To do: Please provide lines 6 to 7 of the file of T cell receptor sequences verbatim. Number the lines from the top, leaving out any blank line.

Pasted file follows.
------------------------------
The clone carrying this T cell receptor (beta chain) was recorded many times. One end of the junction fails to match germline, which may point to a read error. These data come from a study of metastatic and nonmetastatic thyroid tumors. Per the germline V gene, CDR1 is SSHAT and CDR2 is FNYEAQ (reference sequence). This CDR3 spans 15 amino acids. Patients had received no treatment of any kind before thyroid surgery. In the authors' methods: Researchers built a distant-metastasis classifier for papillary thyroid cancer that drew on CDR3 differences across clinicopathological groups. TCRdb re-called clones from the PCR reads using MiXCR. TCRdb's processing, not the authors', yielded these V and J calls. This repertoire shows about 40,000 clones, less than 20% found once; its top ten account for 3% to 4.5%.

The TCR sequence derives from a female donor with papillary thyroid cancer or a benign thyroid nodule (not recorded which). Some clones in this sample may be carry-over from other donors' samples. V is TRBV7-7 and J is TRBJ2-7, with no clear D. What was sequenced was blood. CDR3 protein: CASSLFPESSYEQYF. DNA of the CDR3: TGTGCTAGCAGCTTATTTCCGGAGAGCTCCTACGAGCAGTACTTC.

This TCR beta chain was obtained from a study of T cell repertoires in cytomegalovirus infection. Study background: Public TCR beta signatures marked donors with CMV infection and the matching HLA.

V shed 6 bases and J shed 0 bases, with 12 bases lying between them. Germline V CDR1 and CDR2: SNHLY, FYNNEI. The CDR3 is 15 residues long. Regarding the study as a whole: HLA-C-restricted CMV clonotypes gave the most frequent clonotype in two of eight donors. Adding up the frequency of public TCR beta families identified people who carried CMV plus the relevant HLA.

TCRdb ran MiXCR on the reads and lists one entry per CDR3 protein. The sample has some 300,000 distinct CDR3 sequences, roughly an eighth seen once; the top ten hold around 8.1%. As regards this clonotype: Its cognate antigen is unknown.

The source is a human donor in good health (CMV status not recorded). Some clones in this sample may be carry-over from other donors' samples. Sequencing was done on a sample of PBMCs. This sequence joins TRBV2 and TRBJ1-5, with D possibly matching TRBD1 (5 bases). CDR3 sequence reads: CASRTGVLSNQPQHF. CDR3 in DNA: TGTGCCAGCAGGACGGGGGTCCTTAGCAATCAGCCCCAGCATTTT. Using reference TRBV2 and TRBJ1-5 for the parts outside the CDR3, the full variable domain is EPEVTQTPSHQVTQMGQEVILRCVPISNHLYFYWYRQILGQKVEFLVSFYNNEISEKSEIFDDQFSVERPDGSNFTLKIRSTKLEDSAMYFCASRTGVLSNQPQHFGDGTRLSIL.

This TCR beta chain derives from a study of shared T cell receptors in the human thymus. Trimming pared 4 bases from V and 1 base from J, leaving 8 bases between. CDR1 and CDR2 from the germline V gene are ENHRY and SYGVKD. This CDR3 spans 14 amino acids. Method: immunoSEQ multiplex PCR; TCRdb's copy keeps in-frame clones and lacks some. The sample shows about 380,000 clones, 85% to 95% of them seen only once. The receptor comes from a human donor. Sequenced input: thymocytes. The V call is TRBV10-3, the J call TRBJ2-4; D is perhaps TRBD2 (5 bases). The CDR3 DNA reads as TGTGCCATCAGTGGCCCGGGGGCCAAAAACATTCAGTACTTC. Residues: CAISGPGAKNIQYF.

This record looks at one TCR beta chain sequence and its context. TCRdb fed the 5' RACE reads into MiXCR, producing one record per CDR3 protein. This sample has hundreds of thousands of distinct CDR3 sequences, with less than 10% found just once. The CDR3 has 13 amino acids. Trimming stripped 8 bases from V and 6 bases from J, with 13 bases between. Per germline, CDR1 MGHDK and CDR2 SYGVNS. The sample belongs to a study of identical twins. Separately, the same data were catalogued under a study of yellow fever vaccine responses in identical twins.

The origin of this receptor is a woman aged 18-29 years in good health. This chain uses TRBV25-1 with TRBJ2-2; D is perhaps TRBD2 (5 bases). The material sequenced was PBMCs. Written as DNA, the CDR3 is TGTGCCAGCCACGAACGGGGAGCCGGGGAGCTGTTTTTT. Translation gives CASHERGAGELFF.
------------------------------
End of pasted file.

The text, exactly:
The source is a human donor in good health (CMV status not recorded). Some clones in this sample may be carry-over from other donors' samples. Sequencing was done on a sample of PBMCs. This sequence joins TRBV2 and TRBJ1-5, with D possibly matching TRBD1 (5 bases). CDR3 sequence reads: CASRTGVLSNQPQHF. CDR3 in DNA: TGTGCCAGCAGGACGGGGGTCCTTAGCAATCAGCCCCAGCATTTT. Using reference TRBV2 and TRBJ1-5 for the parts outside the CDR3, the full variable domain is EPEVTQTPSHQVTQMGQEVILRCVPISNHLYFYWYRQILGQKVEFLVSFYNNEISEKSEIFDDQFSVERPDGSNFTLKIRSTKLEDSAMYFCASRTGVLSNQPQHFGDGTRLSIL.

This TCR beta chain derives from a study of shared T cell receptors in the human thymus. Trimming pared 4 bases from V and 1 base from J, leaving 8 bases between. CDR1 and CDR2 from the germline V gene are ENHRY and SYGVKD. This CDR3 spans 14 amino acids. Method: immunoSEQ multiplex PCR; TCRdb's copy keeps in-frame clones and lacks some. The sample shows about 380,000 clones, 85% to 95% of them seen only once. The receptor comes from a human donor. Sequenced input: thymocytes. The V call is TRBV10-3, the J call TRBJ2-4; D is perhaps TRBD2 (5 bases). The CDR3 DNA reads as TGTGCCATCAGTGGCCCGGGGGCCAAAAACATTCAGTACTTC. Residues: CAISGPGAKNIQYF.